A sheet of watercolor paper has the naughty propensity to warp due to moisture. The remediation in a few words.
When painting, a watercolorist is required to make wash, wetting the paper and applying diluted paint(wet on wet Technique). With these water supplies, paper tends to curl if not before. Bumps and depressions are formed, and influence the mixture of the pigments into the water, especially if the support is flat. In general, it is not desirable and can actually ruin a picture.
In addition to the quantity of water, other criteria increase the curl of a sheet:
- Paper quality: Ligthest sheets curl more easily, it is advisable to opt for a weight of 250 to 350 g/m², but there are varieties of paper from 400 to 700 g/m². The compound of cotton paper are also more sensitive than those composed of vegetable fiber.
- Paper size: The sheets with a size over 20cm side are guaranteed to curl, which demonstrates the frequency of this phenomenon!
Finally, even if the paint is still possible on vertical plane, the paper may curl and then need to be flattened. We can then either moisten the blank side of the sheet, or hire a professional that is equiped in accordance.
A simple solution is to use a block glued on the 4 edges. This is no problem on the 30CM and beyond depending on the brand, however, it happens that the paper comes off anyway (on the format 40 X 60 CM with Arches paper, yet one of the best). And then ... Not easy to recover!
So for others, it is necessary to wet the paper and handing it on a plate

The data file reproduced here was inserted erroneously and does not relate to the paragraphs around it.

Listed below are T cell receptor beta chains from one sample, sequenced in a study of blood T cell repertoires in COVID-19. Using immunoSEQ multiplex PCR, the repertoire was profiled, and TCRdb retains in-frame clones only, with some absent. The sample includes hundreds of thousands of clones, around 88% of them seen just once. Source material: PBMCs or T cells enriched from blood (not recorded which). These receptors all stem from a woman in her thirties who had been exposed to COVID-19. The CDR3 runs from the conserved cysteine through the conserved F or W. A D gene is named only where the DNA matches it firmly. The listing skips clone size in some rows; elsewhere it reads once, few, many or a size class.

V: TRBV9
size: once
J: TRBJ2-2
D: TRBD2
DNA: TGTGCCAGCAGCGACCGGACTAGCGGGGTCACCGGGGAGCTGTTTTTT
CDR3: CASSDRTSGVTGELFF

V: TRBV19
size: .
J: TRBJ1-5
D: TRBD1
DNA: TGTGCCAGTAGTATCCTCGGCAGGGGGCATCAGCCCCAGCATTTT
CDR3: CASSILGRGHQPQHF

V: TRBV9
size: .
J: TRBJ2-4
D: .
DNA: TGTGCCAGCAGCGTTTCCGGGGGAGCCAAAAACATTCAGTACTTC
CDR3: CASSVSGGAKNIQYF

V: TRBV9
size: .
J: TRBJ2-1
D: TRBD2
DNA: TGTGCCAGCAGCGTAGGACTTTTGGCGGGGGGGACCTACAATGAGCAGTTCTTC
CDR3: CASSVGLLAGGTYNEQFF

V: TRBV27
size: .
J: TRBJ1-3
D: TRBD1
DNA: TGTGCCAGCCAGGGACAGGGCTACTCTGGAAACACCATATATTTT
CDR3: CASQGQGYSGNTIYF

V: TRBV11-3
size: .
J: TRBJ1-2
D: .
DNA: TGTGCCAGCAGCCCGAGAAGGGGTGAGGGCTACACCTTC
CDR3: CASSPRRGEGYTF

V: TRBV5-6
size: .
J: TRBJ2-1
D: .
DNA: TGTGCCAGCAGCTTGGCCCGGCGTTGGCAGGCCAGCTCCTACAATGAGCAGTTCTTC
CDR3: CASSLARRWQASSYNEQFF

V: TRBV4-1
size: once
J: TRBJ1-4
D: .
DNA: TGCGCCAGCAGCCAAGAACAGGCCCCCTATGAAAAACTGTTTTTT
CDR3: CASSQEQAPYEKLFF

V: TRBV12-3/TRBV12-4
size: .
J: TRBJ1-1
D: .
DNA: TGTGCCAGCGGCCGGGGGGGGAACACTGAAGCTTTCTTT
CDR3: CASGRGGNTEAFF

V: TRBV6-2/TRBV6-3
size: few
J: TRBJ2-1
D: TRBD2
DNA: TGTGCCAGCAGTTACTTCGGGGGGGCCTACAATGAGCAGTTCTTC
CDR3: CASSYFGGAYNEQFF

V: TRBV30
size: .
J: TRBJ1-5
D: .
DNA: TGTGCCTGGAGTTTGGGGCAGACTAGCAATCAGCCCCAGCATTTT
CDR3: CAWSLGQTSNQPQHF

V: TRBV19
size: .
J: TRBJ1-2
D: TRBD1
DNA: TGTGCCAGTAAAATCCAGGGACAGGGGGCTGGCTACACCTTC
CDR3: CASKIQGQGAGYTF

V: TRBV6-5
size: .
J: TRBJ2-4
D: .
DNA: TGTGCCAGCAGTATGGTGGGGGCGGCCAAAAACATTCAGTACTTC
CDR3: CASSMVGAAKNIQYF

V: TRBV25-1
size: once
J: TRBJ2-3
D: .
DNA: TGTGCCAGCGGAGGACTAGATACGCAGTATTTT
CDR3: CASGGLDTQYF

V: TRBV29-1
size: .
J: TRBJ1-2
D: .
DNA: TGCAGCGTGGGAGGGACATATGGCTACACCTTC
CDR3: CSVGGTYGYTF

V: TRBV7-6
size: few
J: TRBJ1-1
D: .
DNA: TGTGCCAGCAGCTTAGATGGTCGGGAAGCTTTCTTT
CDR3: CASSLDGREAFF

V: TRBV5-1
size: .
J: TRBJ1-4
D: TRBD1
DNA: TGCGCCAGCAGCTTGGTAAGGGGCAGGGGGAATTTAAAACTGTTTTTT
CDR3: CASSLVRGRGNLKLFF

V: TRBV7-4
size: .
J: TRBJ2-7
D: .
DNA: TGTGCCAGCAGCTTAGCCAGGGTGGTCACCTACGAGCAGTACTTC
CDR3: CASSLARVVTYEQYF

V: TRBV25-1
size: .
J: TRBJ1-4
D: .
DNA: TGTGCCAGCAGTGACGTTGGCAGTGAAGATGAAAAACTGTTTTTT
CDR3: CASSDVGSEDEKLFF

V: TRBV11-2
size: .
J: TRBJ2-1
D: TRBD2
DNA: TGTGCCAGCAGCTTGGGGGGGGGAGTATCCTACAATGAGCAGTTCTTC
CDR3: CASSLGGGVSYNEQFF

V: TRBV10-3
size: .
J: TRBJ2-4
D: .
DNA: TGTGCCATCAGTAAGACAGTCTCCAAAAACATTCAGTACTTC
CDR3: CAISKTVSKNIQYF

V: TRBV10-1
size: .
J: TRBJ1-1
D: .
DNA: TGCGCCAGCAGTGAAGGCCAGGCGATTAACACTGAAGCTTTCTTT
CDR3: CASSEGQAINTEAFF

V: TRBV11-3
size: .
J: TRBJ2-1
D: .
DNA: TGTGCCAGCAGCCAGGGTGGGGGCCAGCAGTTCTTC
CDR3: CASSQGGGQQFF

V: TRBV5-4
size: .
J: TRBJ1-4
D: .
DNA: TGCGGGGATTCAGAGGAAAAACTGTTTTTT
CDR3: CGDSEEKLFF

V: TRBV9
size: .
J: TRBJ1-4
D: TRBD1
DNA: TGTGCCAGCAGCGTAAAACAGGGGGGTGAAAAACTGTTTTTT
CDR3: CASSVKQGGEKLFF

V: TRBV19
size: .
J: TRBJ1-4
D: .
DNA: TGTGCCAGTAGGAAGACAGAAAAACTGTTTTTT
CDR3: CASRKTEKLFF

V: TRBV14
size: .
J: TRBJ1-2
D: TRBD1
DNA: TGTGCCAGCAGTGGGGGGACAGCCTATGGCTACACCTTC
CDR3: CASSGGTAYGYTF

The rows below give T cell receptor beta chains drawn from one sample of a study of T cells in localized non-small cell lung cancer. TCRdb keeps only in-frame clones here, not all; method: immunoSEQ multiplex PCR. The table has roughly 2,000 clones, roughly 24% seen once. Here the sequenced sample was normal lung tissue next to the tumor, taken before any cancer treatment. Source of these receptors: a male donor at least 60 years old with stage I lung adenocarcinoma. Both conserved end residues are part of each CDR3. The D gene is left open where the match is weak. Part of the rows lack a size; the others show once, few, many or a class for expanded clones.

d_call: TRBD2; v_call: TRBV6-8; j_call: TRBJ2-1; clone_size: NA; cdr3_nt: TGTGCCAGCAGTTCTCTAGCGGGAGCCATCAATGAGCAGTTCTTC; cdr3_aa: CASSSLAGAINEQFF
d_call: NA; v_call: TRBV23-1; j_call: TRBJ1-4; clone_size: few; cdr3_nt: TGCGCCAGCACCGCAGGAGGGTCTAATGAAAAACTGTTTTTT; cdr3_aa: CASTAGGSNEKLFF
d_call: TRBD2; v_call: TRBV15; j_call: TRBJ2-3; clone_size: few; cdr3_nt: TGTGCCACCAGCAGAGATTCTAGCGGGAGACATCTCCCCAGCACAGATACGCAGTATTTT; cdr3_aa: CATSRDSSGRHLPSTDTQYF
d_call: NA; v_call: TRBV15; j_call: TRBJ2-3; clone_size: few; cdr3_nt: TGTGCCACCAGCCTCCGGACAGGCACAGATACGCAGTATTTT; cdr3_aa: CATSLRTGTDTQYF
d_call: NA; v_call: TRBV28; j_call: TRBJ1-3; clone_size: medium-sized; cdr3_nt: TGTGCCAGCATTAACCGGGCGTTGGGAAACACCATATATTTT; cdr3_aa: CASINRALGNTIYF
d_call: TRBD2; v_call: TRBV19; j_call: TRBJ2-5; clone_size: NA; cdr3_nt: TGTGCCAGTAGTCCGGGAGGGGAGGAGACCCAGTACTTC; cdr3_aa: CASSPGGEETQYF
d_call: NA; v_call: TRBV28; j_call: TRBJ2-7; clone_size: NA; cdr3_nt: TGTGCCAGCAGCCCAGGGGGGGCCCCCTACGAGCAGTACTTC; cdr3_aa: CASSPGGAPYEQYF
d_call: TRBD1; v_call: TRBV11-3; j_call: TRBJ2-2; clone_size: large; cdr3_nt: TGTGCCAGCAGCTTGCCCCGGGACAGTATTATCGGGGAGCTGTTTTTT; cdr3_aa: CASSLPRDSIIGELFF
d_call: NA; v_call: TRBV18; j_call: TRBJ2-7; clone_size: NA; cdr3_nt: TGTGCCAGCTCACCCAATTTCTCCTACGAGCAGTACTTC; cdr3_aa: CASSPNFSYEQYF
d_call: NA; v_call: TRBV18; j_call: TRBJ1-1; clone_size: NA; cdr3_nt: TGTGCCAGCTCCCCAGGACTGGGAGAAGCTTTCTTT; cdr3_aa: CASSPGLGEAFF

Wet the paper
The easiest way is to soak the sheet in a bath for 5-8 minutes.
The bathtub must be cleaned and rinsed especially to avoid distorting the paper by the absorption of detergent.
An alternative technique is to wrap the paper in a plastic transport tube (cost some € in a specialty store) and fill with water. Enclosed a link to the article of an artist who is using this technique.
Gummed strips and pins
On small formats, watercolor set bands craft paper tape on the edges, and then plant special pins.
For my part, although I tried this technique, it has NEVER worked:
- Paper strips come off when drying
- Pins become flattened by planting the wood and do not hold the sheet evenly
- On wet paper, they can damage the sheet
A variant is rub the paper, ie glue the edges of the sheet behind the frame, but the glue can damage the sheet and the technique is complex.
Other watercolorists stretch the paper to the edge of their board. For your convenience, you can use a special stretcher.
The disadvantage of this technique is the need to have as many stretcher as various sizes of paper.